English Amateur Billiards Association

EABA : The Billiard Monthly : June, 1911

The Billiard Monthly : June, 1911

Billiards for Women

Somewhat Lightly Touched

The annual meeting of the” Society for the Promotion
of Women’s Interests in Sport “was held in Caxton Hall
and Miss Cicely Hamilton, the president, intimated that a
petition had been handed to her on her way to the hall.

It was signed by the three costumiers of Clement’s Inn,
and commenced “We, the women of Great Britain,” and
went on to protest against any woman taking any interest
in anything until the wants of the women of Great Britain
—presumably the three costumiers who petitioned—had
received attention. She (Miss Hamilton) presumed this
petition might be allowed to lie on the table. (” Agreed.”)

Dramatic Situations in Billiards

After the report and balance sheet had been adopted,
Miss Hamilton, in thanking the members for the support
they had given her during her year of office, said that before
retiring in favour of the new president she would like to
report that she had taken an active part at several meetings
held recently to promote billiards among women. (Cheers.)
She herself was much interested in billiards. It was a
game which appealed to her in more ways than one. As
a dramatist the infinite number of dramatic situations arising
in a single game of billiards had an immense attraction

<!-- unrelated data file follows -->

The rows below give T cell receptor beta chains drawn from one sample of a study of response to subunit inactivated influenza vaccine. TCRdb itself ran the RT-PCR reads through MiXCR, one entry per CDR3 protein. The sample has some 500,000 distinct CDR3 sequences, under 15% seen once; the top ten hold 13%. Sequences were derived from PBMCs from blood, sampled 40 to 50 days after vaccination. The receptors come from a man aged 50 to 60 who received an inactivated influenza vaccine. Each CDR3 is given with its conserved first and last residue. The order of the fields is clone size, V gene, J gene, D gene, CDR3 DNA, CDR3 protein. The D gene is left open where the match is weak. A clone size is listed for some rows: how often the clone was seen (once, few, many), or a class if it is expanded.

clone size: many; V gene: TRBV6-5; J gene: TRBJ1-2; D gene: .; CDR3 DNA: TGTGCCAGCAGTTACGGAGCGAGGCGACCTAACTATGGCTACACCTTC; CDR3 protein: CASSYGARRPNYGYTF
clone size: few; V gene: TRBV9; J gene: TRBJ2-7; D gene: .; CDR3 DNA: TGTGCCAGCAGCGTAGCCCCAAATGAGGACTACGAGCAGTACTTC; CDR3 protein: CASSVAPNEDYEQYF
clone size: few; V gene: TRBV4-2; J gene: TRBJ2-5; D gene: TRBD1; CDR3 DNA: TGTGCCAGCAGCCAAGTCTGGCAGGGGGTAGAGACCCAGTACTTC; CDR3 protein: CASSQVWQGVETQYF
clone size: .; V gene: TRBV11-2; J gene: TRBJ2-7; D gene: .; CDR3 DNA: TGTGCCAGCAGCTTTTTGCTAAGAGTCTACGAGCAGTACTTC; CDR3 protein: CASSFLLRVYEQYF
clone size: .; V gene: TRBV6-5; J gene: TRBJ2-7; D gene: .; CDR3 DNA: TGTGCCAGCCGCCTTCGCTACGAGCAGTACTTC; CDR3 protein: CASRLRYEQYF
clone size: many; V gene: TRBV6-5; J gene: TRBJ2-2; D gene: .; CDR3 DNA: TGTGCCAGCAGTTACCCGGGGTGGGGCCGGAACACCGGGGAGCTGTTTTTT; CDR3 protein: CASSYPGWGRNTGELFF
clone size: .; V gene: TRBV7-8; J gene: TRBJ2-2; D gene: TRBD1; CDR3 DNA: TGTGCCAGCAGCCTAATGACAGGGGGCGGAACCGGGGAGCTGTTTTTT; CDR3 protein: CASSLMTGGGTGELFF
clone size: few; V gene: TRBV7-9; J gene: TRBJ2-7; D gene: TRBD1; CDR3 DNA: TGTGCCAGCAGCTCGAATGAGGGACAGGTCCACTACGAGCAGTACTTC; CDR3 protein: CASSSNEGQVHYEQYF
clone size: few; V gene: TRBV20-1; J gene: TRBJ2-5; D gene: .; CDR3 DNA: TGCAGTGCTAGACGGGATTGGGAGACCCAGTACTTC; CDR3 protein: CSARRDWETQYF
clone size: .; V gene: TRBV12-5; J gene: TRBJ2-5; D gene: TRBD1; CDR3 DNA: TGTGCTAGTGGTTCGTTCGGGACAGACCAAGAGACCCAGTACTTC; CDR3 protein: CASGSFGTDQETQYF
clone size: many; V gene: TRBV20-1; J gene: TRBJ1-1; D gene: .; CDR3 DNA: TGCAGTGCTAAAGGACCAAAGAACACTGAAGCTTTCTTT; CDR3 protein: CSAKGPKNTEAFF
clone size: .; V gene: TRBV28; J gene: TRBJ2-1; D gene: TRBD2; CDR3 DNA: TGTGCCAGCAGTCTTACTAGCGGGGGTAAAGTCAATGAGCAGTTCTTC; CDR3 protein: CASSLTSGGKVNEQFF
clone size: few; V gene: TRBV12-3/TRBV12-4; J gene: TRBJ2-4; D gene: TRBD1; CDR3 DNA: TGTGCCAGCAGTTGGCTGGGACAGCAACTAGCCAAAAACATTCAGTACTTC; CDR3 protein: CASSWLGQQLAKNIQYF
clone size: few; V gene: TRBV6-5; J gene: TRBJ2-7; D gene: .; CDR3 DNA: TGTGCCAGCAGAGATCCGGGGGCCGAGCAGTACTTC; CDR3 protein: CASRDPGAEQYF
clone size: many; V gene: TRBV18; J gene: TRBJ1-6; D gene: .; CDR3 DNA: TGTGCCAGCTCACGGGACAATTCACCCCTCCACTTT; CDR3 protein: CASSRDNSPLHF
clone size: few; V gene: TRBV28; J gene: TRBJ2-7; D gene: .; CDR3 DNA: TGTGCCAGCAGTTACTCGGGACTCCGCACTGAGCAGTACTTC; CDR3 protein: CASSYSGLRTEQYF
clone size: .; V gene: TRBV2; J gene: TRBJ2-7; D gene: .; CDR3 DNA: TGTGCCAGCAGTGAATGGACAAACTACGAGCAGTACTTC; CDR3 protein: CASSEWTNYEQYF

for her, and the complications involved in a series of nursery
cannons aroused her keenest interest as a novelist.

The difficulty of keeping your modern hero and your up-to-date heroine in the straight and narrow paths of virtue,
and your desperate villain in the broad road assigned to
him by the conventional canons of literary art as his walk
in life, was as nothing compared with the task of taking
three silly balls safely round a foolish-looking hole in the
corner of a six feet by four feet table. (Question.)
Well, she might not be right about the size. (Hear,
hear.) She never was good at figures—except, perhaps,
figures of speech—but anyway they might take it from her
that it was a task worthy of a woman to get those three
balls round the hole without dropping one in, and she did
not marvel at the fondness of their political superiors—
(derisive cheers)—for this game. As a suffragist she also
confessed to being interested in the furtherance of billiards
among women. She had observed billiards was played
mostly at nights—late. This fact, she thought, was more
important than it appeared. When women learned to play